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The Iraq Execution Video That Fooled MeWhen a reporter for a respected newspaper says they've seen a video execution of someone they know personally, there's little reason to believe they are wrong. But I don't completely fault the reporter - the video was low quality, and the power of suggestion is strong. I certainly believed Jaber's story, although when questions were raised about this story I was also the first to pass those doubts on. Rusty Shackleford was able to "complete the investigation" within hours of the appearance of the orginal Times account. Such is the strength of "new media".
Hala Jaber, foreign reporter of the year for the past two years, explains how she was hoaxed over the death of a friend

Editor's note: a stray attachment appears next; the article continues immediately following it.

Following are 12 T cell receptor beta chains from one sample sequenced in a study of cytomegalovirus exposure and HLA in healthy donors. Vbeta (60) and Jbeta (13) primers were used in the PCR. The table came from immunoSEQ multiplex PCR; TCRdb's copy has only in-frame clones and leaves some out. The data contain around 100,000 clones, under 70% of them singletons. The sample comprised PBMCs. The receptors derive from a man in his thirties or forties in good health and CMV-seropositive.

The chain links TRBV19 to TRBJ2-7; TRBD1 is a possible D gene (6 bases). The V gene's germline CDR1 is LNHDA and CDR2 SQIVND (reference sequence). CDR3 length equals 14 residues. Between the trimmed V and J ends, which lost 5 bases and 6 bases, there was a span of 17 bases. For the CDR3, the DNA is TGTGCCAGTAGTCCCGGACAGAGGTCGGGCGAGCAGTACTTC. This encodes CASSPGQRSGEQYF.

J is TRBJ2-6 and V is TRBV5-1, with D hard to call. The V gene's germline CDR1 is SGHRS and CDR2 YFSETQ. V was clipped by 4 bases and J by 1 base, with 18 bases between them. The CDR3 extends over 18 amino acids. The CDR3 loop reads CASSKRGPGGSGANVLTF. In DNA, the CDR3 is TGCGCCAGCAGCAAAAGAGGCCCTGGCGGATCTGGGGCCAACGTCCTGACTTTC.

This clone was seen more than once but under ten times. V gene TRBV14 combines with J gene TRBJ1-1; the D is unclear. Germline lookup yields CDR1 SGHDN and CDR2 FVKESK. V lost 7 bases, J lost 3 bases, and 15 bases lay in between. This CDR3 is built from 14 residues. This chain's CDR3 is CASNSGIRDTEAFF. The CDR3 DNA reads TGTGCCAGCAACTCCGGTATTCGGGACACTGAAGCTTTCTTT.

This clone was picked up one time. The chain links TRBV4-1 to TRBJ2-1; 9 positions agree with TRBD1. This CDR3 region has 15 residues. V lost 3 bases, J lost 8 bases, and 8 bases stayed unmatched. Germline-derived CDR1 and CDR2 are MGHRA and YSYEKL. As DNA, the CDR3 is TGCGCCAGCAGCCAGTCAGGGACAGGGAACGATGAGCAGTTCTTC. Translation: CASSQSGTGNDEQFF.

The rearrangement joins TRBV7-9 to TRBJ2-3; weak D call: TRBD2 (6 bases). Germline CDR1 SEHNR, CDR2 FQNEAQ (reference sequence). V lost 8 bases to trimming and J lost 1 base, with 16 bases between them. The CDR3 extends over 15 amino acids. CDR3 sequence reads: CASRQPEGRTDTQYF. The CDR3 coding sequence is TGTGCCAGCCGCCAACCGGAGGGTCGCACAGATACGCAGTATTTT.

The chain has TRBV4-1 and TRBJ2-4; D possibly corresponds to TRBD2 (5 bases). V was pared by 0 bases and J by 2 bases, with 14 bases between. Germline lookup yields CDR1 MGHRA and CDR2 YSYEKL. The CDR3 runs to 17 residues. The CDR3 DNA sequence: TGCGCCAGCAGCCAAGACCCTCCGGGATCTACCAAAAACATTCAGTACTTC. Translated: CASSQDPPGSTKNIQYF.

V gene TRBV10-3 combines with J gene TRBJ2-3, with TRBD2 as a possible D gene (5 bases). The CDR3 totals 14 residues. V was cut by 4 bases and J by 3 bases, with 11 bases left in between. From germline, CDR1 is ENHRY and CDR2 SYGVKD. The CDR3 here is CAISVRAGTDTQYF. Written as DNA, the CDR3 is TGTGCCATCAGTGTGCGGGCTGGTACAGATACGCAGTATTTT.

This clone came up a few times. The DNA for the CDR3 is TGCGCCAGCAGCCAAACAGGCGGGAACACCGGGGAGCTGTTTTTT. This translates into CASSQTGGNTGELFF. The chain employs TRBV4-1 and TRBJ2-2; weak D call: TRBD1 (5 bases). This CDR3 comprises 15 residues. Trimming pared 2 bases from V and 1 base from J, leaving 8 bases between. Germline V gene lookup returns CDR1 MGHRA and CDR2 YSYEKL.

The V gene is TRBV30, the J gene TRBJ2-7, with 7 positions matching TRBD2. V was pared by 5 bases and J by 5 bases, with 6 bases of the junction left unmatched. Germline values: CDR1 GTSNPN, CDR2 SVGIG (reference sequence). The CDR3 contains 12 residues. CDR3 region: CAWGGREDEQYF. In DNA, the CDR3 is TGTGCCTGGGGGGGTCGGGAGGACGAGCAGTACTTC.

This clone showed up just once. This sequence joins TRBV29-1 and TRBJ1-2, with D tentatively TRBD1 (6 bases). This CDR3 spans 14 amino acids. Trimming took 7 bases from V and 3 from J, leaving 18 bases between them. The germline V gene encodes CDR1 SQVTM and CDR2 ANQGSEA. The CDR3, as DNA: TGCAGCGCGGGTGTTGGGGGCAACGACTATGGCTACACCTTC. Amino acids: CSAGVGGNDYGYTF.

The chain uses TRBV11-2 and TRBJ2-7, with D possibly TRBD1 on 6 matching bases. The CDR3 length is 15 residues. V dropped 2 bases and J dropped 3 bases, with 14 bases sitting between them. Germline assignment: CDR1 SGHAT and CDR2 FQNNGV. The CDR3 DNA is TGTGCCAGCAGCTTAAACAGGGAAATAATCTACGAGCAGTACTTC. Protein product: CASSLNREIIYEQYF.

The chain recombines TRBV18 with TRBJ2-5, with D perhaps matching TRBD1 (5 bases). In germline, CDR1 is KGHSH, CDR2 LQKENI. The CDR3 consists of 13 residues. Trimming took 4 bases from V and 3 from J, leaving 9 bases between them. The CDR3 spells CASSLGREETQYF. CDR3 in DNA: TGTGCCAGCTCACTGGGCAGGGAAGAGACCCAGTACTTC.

THREE weeks ago in these pages, I reported that I had seen a video recording of a friend and colleague, Atwar Bahjat, one of Iraq’s top female journalists, having her throat cut and then being decapitated.
I was mistaken. It was a hoax, and I apologise to her family for the pain I have caused them and to the many readers who were distressed by what I wrote.
The video was not of Atwar but of a Nepalese male hostage decapitated two years ago. How could I have got it wrong?
As noted here previously, none of this diminishes the horror of either event - the killing of this man or the murder of Atwar Bahjat. But this is a perfect reminder that sometimes even the most convincing reports are simply wrong.
And there's a lesson to be learned in this statement:
Although the video came from a group that had been reliable in the past, the insurgent who sent it was new to me.Always consider your sources. Perhaps the truth is not their main concern?